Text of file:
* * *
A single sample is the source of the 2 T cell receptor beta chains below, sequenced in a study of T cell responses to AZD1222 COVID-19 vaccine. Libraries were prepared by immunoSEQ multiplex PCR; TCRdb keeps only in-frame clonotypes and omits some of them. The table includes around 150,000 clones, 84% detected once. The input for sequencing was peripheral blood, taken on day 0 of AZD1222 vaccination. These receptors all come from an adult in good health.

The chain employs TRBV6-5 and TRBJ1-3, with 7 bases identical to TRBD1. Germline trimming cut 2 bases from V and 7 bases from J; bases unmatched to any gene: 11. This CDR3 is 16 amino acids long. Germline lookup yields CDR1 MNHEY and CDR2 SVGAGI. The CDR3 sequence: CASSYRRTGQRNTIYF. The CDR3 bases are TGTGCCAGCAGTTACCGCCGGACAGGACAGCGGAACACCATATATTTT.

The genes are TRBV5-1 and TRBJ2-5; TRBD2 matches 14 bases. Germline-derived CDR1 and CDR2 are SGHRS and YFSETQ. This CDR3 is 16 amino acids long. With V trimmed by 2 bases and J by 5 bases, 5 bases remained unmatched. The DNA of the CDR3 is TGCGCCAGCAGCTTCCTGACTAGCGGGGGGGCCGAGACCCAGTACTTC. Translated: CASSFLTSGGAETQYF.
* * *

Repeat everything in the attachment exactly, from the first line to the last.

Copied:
A single sample is the source of the 2 T cell receptor beta chains below, sequenced in a study of T cell responses to AZD1222 COVID-19 vaccine. Libraries were prepared by immunoSEQ multiplex PCR; TCRdb keeps only in-frame clonotypes and omits some of them. The table includes around 150,000 clones, 84% detected once. The input for sequencing was peripheral blood, taken on day 0 of AZD1222 vaccination. These receptors all come from an adult in good health.

The chain employs TRBV6-5 and TRBJ1-3, with 7 bases identical to TRBD1. Germline trimming cut 2 bases from V and 7 bases from J; bases unmatched to any gene: 11. This CDR3 is 16 amino acids long. Germline lookup yields CDR1 MNHEY and CDR2 SVGAGI. The CDR3 sequence: CASSYRRTGQRNTIYF. The CDR3 bases are TGTGCCAGCAGTTACCGCCGGACAGGACAGCGGAACACCATATATTTT.

The genes are TRBV5-1 and TRBJ2-5; TRBD2 matches 14 bases. Germline-derived CDR1 and CDR2 are SGHRS and YFSETQ. This CDR3 is 16 amino acids long. With V trimmed by 2 bases and J by 5 bases, 5 bases remained unmatched. The DNA of the CDR3 is TGCGCCAGCAGCTTCCTGACTAGCGGGGGGGCCGAGACCCAGTACTTC. Translated: CASSFLTSGGAETQYF.